These Charming Men: Digital Publishing and the Cult of Personality

This weekend I came across an interesting observation from 2002 by Alistair McCleery, concerning ‘the general erasure of the human from book history’, being:

‘[A] loss of legitimacy within book history for the kind of exercise that critically examines the role of a publisher as an autonomous individual, rather than as an agent subordinating personal will to impersonal forces emerging from the nexus of change, the market place, and legal liabilities.’ (Alistair McCleery: ‘The Return of the Publisher to Book History’, Book History, Vol.5.)

That passage speaks to a perception of the general movement within mainstream publishing that occurred from the 1970s onwards, when publishers were incorporated and corporatized, and how the longstanding historical ideal of publishing bookmen such as Allen Lane and William Heinemann leading from the front, transmogrified into imprints seen to be serving the needs of a mega-scale corporation.

It made me think of the latest post by Mike Shatzkin, ‘Introducing the North American Big Six’, positing a New Publishing World Order where the ‘behemoth’ publishers of North America (Penguin, Random House, Harper Collins, Hachette, Macmillan and Simon & Schuster) -  if they were not exactly being supplanted – were being joined by their direct selling partners: Amazon, Apple, Google, Ingram, Overdrive and Kobo. (I don’t want to get into that debate here, there’s a lively one going on in the comments thread of Mike’s site.) What struck me is that only one human being was mentioned in the post: Michael Tamblyn of Kobo. Whereas the others retained a 3rd person plural identifier: THEY.

It’s one of the stranger paradoxes of ‘digital publishing’ that we often speak of the predominance of monolithic entities threatening our industry, whilst at the same time grasp for personalities that humanize those entities. If the Digital Book World and Tools of Change conferences are about anything they seem to be opportunities to bathe in the speakers’ ideas and presentation skills or engage with  them in deeper level interviews or networking sessions.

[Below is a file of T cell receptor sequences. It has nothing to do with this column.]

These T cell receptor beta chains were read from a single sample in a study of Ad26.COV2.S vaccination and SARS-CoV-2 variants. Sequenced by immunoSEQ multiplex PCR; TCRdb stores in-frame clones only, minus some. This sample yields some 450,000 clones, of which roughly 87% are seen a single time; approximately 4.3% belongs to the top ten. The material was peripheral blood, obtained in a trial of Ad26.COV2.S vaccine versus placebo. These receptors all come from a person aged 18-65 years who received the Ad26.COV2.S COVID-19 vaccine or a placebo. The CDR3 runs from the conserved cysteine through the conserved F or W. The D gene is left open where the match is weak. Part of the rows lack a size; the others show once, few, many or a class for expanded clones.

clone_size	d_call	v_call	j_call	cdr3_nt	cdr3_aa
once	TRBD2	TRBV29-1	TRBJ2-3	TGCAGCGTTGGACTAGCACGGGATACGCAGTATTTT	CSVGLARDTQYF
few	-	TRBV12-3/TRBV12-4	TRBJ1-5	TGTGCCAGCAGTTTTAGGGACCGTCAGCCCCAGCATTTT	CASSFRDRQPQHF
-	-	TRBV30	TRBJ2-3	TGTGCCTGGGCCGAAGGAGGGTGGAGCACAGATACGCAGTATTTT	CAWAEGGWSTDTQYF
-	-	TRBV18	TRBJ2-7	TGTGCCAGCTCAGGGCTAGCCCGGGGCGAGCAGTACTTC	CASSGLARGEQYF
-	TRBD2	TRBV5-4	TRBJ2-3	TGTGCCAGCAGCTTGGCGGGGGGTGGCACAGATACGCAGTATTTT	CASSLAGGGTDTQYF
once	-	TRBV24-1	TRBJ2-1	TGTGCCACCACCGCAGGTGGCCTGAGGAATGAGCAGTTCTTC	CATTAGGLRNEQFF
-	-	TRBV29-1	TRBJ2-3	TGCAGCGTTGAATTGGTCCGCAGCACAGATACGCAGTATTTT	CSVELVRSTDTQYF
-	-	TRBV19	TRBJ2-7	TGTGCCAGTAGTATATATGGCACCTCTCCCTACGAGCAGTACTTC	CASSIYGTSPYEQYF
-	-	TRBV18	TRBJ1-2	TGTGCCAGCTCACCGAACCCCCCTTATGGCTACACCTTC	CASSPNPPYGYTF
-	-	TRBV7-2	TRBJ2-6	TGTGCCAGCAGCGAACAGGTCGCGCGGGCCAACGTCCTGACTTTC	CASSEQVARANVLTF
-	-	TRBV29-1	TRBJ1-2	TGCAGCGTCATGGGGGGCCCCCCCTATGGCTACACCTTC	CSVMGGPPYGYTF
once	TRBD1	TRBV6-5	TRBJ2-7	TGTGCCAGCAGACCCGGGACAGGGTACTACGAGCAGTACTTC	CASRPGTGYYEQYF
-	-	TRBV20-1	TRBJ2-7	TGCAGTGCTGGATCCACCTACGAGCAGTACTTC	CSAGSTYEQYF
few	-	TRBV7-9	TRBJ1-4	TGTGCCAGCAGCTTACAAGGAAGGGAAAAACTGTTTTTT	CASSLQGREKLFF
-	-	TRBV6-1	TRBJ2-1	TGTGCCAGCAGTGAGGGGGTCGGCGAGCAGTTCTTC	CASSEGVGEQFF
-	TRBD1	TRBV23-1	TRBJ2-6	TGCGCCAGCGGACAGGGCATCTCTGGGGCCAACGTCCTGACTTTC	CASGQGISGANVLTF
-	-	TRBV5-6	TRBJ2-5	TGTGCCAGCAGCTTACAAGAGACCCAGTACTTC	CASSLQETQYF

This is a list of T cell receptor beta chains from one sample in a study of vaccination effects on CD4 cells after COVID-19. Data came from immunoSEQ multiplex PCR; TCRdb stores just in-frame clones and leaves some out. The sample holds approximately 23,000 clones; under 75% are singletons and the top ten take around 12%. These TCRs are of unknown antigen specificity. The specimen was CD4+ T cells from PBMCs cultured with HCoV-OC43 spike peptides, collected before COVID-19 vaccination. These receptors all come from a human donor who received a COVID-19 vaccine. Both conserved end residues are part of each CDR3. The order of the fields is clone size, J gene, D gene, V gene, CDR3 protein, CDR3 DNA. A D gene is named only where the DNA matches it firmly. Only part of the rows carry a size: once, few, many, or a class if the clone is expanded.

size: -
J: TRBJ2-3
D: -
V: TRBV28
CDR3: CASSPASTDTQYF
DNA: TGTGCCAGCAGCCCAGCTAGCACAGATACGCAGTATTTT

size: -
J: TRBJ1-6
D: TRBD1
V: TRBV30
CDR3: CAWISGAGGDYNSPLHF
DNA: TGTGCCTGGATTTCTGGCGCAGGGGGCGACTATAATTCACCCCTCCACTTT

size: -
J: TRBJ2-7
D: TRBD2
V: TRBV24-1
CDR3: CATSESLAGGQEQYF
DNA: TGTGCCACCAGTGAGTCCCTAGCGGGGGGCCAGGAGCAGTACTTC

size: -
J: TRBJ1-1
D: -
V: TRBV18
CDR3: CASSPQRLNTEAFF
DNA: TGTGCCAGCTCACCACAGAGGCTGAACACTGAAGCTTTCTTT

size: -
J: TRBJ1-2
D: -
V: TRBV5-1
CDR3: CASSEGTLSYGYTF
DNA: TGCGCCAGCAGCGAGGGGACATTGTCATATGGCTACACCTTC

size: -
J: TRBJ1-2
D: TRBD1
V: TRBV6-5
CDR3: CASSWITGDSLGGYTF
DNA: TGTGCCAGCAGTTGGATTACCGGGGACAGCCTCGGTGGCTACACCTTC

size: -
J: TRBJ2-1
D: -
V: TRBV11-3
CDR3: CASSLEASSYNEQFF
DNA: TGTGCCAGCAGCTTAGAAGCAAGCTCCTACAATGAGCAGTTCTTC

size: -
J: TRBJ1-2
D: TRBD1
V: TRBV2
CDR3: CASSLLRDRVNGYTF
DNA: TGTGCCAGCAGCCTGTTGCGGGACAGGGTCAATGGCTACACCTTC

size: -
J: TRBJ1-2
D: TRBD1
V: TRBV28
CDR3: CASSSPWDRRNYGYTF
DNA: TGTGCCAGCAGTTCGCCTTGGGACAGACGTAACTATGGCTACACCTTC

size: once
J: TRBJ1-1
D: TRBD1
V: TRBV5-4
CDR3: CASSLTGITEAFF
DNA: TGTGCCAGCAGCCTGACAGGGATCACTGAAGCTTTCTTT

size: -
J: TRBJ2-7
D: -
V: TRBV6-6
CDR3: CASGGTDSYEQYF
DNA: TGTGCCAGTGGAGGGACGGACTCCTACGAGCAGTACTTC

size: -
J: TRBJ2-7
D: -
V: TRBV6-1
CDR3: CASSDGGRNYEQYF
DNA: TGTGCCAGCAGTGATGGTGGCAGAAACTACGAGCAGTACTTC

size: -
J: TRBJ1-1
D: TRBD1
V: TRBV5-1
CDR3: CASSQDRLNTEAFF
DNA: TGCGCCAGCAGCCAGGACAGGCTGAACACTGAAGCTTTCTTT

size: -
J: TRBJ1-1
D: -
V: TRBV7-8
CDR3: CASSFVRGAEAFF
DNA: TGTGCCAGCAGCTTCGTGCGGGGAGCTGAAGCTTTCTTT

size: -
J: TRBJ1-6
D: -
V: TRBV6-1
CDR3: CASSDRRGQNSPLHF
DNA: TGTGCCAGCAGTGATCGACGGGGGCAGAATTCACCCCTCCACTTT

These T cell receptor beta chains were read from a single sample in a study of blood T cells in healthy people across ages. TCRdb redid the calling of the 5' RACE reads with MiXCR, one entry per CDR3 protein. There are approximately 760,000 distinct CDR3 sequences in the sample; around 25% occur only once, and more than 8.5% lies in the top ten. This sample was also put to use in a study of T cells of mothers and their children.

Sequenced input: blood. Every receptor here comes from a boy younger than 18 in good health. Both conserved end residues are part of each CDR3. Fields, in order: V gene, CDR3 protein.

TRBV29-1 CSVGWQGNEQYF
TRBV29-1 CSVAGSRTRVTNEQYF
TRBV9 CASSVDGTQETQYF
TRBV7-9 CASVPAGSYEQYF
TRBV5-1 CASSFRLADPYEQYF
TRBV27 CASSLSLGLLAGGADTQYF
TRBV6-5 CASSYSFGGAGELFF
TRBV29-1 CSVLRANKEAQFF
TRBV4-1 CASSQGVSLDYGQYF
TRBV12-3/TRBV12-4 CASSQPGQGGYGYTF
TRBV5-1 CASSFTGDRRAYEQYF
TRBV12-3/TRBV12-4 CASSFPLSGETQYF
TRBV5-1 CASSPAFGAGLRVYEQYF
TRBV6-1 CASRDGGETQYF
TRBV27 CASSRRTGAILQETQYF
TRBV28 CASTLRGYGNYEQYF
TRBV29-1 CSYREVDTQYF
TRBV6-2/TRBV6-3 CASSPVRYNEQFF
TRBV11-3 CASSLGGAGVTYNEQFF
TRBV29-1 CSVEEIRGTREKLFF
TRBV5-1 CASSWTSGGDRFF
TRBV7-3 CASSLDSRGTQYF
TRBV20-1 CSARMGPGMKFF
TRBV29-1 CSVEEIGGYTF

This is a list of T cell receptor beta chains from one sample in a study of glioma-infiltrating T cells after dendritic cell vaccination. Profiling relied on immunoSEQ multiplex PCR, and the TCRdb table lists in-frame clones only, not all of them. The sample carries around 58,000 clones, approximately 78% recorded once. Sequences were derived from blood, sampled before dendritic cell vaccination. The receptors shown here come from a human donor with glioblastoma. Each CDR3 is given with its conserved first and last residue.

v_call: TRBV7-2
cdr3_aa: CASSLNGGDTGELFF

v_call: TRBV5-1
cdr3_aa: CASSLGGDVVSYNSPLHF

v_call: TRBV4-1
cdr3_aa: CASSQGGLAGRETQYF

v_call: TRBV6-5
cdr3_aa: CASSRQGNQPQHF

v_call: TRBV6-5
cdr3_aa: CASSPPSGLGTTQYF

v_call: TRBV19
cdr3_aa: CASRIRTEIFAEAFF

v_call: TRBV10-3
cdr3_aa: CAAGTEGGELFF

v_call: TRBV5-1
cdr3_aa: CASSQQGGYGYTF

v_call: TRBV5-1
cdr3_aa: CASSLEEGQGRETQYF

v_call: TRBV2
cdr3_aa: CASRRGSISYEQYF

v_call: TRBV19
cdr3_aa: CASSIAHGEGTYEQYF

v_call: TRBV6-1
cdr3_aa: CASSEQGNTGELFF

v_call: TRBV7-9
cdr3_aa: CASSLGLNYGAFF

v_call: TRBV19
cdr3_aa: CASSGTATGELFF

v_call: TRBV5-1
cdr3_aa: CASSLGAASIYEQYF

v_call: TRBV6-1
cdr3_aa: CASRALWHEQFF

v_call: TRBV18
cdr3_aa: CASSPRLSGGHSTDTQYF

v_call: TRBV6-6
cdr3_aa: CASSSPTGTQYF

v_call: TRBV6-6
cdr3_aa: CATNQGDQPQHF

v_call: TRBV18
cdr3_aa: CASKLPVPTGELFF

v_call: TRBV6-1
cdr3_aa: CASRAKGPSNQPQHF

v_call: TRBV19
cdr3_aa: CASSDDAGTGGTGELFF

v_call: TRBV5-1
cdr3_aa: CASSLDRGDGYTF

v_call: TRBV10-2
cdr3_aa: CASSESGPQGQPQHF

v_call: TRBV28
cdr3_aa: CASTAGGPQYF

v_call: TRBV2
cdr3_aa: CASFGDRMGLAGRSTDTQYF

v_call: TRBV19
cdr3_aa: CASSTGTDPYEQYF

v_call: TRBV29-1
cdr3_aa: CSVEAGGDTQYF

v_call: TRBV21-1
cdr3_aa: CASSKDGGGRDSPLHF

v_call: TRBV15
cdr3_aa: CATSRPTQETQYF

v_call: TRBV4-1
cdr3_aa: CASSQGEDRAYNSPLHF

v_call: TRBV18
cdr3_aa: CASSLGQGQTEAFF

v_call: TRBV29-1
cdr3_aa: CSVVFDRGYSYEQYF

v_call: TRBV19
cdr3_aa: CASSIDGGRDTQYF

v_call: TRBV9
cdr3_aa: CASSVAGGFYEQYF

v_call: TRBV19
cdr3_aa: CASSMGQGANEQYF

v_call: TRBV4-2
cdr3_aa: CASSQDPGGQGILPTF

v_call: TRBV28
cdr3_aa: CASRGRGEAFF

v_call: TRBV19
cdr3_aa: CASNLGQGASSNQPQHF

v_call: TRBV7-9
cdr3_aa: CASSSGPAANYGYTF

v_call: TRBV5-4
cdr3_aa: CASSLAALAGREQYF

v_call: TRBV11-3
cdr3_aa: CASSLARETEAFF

Within the publishing industry we need people with charisma (Christ, even just personalities) to guide us. The importance of trusting and communicating with others should not be underplayed. Why else would the Futurebook awards seek to crown a ‘most inspiring digital publishing person’? Big corporate companies (on the publishing and retail side) are composed of people: many are as dynamic, agile and creative – if not more so – than their counterparts at smaller, independent organizations, which too often claim those qualities as if they belong to them by default.

But we struggle with the will to find empathy with other people and the seeming need to objectify players in the industry as BEHEMOTHS, MONOLITHS, or huge SUPERPOWERS presaging our DOOM.

Adam Curtis – the BBC archive specialist and creator of superlative documentaries exploring power, THE POWER OF NIGHTMARES and THE TRAP – made an appearance at The Story event last week. His recent (coruscating and brilliant) blog post about Rupert Murdoch illustrates how a fusion of the person and his corporate interests can lead to a damaging cult of personality. Interestingly, also last week, Victoria Barnsley (CEO of Harper Collins – but you know that) put herself in the most vulnerable position of any television appearance: the panel on QUESTION TIME.

What’s most puzzling about the attraction of figureheads is the contrasting, often self-contradictory, effect this has on commentators. So an ‘exciting and interesting’ memo by Nokia CEO Stephen Elop sets the blogosphere alight on the eve of an announcement of a partnership with Microsoft, a move that itself caused a lot of consternation and criticism of the corporate entities. This is the constant push and pull of the figurehead and the companies they head up. God knows a lot of people hate Steve Ballmer of Microsoft.

As governments fall in the Middle East, are we too reliant on these ‘benign’ dictators mapping out our destiny, who we seem to love and hate in equal measure? Or does recent speculation about the deterioration of Steve Jobs’s health signify that the real terror we harbour is at the loss of whatever humanity big corporations do have?

 

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